Post-match, the Dormo Dynasty returned to the ring and snatched the house mic so they could beat down on the Rogues, blaming them for “ruining everything”. Yeah, they’re targeting Kellitt’s knee, and by the wording, it seems we’ve a Loser Leaves Town match incoming between those teams.

3CW Women’s Championship Tournament Final: Sammii Jayne vs. Jetta
A nice bit of happenstance here – a little under six months previously, these two were meant to have faced off in a steel cage match in the same venue. Jetta’s broken wrist put paid to that, but now they’re in a match with higher stakes: to become the first 3CW Women’s champion. Or 3CWomen’s champion, depending on how you phrase it.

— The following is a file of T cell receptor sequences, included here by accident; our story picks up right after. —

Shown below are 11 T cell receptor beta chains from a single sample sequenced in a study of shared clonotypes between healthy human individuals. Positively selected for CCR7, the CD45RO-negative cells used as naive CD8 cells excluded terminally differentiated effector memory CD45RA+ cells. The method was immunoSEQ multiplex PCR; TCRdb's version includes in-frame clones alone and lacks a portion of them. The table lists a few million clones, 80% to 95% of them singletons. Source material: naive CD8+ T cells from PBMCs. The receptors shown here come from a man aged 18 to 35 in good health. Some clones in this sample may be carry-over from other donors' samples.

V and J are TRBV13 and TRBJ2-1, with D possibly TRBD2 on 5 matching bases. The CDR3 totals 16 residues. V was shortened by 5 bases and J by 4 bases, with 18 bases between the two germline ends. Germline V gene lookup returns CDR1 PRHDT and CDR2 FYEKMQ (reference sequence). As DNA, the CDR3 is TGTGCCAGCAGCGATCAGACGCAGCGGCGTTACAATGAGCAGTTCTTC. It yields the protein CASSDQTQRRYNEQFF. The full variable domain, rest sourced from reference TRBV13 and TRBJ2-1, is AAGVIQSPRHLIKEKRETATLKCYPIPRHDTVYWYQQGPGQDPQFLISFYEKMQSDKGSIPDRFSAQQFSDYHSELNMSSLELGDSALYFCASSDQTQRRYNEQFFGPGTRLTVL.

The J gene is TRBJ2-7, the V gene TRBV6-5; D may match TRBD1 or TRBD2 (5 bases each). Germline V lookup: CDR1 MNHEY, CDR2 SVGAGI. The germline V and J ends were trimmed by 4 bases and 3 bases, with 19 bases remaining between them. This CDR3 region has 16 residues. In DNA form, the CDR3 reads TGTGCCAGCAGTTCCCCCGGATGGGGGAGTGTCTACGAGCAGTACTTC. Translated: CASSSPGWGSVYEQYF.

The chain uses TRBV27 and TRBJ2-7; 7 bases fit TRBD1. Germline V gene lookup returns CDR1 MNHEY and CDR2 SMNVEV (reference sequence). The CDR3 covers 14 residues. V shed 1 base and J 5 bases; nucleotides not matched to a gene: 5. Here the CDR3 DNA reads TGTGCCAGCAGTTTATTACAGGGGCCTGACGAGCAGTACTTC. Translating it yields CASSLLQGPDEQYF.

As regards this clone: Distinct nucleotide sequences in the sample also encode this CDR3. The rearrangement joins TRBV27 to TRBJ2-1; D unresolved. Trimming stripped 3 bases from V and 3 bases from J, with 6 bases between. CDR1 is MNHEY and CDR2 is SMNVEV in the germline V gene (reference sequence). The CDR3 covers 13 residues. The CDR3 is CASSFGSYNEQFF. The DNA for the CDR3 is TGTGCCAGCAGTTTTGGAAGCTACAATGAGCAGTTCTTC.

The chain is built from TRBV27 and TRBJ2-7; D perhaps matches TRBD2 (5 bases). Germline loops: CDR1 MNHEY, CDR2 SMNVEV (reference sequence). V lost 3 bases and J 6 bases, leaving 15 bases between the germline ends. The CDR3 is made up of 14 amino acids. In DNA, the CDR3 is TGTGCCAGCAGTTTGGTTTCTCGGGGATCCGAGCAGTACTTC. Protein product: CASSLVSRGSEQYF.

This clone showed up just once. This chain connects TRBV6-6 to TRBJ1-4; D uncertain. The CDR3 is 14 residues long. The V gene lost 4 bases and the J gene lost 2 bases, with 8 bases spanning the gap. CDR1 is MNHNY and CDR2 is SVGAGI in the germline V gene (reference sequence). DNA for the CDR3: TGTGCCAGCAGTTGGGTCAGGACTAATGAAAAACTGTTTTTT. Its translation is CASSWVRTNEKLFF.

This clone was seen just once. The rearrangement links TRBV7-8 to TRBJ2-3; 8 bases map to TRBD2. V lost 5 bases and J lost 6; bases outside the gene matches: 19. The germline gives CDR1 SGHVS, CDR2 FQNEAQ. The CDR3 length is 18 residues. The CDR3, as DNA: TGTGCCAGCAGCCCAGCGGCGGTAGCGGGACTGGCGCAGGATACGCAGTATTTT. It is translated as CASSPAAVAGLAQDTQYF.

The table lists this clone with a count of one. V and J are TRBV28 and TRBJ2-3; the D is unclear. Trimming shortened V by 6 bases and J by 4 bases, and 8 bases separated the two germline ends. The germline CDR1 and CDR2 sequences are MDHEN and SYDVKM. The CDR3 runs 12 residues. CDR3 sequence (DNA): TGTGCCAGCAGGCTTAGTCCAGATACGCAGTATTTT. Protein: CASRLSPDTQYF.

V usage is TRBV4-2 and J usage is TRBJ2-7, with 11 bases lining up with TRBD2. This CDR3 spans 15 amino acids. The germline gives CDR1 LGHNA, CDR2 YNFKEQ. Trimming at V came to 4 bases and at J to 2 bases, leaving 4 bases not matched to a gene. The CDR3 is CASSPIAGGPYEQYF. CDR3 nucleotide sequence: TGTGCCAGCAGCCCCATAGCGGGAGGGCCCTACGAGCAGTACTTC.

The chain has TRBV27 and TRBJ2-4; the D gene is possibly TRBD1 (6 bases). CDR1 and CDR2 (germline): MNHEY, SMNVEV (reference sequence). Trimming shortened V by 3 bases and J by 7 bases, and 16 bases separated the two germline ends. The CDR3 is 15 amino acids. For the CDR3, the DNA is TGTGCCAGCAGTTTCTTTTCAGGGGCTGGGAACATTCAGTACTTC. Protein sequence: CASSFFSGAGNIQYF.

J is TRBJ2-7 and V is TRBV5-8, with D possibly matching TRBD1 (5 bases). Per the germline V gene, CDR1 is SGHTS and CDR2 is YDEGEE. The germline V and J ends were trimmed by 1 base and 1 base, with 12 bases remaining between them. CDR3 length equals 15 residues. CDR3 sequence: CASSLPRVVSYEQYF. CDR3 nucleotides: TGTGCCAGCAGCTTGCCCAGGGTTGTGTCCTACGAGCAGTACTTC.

Jetta charged into Sammii from the bell, instantly throwing her into the corner with an overhead Fisherman’s suplex. A baseball slide dropkick sees Jetta follow Sammii to the outside, before she threw the Scotswoman into the front row as they got across the “blood feud” aspect of this very well.

Antagonising Sammii, Jetta uses a couple of kids in the front row as a battering ram, which is a nice touch, before some chops by the ring post kept Jetta ahead. It’s so weird watching her like this considering her character elsewhere… but a missed chop turns things around as Sammii then throws her arm into the ring post, and now it’s business as usual as Jayne worked over Jetta’s healed-up wrist.

A snap suplex from Sammii puts Jetta down as a double kneedrop to the arm and wrist got her closer to a win, but Jetta mounts a comeback and shoves Sammii into the turnbuckles, then puts her in a Tree of Woe for a nice dropkick to the midsection! It barely gets a near-fall for Jetta though, as does a roll-up, but straight from the kick-out Jayne grabs a Fujiwara armbar, again targeting the wrist, rolling through as Jetta tried to escape.